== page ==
Finding a Variac

There are three considerations to ponder when choosing a Variac power supply. It is important to have a basic understanding of Variacs before deciding to purchase one. There are many great articles available via the internet with this type of information. The first thing to do when picking a Variac, is to determine which characteristics and the line frequency your applications require. Once theses are known it is time to begin searching.

First check the line frequency of the devices. Most Variacs will be for a 50-60 Hz range. However, there are some that are designed to operate from 500 to 1200 HZ. In most cases a line frequency of that level is not needed, but it may be for your project.

Now it will be time to decide on a phase level for your Variac. There are two types of phases found on Variacs, one and three phase. A single phase will most likely be 120 or 240 volts, depending on the manufacturer. If a voltage of 480-560 volts is needed there is always the option of using two Variacs that are rated at 240V. The coils would need to be connected in series across the line, then the load connected to one side of the outputs.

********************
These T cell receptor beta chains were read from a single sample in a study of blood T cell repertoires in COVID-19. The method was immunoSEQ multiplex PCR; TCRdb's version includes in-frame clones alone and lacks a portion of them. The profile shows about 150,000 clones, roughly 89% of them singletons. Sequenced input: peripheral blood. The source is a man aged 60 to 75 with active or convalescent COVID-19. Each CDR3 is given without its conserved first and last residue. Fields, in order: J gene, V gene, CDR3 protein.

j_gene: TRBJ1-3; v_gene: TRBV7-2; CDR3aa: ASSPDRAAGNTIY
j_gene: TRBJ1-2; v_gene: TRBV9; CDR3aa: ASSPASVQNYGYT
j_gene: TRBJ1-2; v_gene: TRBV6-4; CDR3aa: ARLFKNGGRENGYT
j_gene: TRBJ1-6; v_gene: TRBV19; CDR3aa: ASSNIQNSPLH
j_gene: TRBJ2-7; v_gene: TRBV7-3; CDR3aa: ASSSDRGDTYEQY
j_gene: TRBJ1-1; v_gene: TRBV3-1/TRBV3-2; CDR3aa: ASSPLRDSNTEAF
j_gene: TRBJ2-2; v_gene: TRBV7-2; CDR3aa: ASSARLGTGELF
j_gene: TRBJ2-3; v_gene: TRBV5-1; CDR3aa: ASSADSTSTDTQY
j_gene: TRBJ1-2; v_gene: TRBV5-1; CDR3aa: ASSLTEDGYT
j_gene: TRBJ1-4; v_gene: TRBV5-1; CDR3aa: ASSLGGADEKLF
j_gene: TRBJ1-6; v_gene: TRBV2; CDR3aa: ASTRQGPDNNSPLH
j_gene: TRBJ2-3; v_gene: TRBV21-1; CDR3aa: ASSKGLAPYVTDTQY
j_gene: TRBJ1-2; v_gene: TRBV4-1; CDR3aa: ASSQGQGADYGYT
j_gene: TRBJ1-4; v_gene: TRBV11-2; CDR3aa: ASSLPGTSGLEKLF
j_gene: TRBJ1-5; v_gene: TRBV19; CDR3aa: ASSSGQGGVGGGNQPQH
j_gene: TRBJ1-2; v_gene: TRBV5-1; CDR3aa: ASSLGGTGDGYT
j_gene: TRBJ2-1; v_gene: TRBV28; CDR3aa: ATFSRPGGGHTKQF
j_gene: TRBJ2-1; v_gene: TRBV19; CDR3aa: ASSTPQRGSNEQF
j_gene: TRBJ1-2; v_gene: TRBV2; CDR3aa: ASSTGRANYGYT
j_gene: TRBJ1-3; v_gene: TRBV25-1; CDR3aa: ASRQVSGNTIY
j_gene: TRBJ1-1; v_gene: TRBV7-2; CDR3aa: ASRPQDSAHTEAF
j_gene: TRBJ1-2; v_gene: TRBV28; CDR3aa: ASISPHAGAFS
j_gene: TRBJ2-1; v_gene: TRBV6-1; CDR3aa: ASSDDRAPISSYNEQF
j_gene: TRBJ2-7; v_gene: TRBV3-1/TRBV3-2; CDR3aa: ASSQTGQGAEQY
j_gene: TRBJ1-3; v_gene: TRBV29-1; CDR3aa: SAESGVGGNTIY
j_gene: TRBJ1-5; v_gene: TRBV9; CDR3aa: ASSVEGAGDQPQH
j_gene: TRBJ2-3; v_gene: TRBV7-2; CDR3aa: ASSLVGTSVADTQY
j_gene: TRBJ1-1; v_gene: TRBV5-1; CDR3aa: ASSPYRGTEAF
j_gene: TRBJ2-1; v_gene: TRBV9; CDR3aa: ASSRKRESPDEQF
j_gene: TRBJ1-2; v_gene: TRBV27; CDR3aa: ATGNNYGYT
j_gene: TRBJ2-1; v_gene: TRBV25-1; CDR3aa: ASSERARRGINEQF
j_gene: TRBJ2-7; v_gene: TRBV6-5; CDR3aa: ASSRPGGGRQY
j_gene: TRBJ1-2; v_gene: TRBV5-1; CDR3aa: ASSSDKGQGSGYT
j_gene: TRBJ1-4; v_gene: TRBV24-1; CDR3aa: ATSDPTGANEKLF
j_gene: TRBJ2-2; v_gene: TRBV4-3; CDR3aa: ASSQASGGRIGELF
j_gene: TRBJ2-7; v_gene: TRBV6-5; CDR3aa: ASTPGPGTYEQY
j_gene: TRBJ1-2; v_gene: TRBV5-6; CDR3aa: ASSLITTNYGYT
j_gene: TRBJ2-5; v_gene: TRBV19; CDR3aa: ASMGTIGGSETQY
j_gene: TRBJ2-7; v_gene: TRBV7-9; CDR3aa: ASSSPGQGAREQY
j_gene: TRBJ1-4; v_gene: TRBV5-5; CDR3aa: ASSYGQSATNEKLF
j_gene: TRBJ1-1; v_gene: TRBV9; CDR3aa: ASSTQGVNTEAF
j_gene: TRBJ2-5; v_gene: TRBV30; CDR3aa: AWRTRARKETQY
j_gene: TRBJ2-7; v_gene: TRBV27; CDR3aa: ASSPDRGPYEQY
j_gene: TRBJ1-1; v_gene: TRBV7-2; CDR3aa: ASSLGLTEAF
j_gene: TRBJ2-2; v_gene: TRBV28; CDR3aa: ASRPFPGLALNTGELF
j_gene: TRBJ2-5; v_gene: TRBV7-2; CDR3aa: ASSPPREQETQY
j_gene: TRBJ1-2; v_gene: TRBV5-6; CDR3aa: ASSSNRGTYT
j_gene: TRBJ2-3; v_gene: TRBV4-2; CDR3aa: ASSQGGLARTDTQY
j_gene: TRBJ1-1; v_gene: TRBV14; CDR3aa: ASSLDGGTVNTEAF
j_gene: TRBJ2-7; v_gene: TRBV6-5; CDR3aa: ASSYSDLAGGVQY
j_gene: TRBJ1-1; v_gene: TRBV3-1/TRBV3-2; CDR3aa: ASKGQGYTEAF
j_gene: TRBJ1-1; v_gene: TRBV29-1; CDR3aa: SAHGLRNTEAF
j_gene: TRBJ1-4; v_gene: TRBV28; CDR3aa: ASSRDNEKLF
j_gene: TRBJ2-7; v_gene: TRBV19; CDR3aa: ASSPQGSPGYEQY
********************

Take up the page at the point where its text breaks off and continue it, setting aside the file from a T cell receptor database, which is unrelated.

The load rating is the final step. Load ratings are specified in three ways; maximum current, rated current in amperes, and power in kVA. They are all very similar, however choosing the right one is important. The kVA rating is a great way to determining which Variac will meet your power requirements.


George Leger has a Masters in Electrical Engineering from Stanford University, worked in private industry pioneering surface-mount technology and in government research labs for twenty years, published several papers on surface-mount technology, co-authored papers published in national symposiums on accelerator technology, was past president of SMTA and an adjunct professor at the community college level, holds a patent, and is a certified microchip design partner, serving as a consultant to many companies developing electronic circuits.

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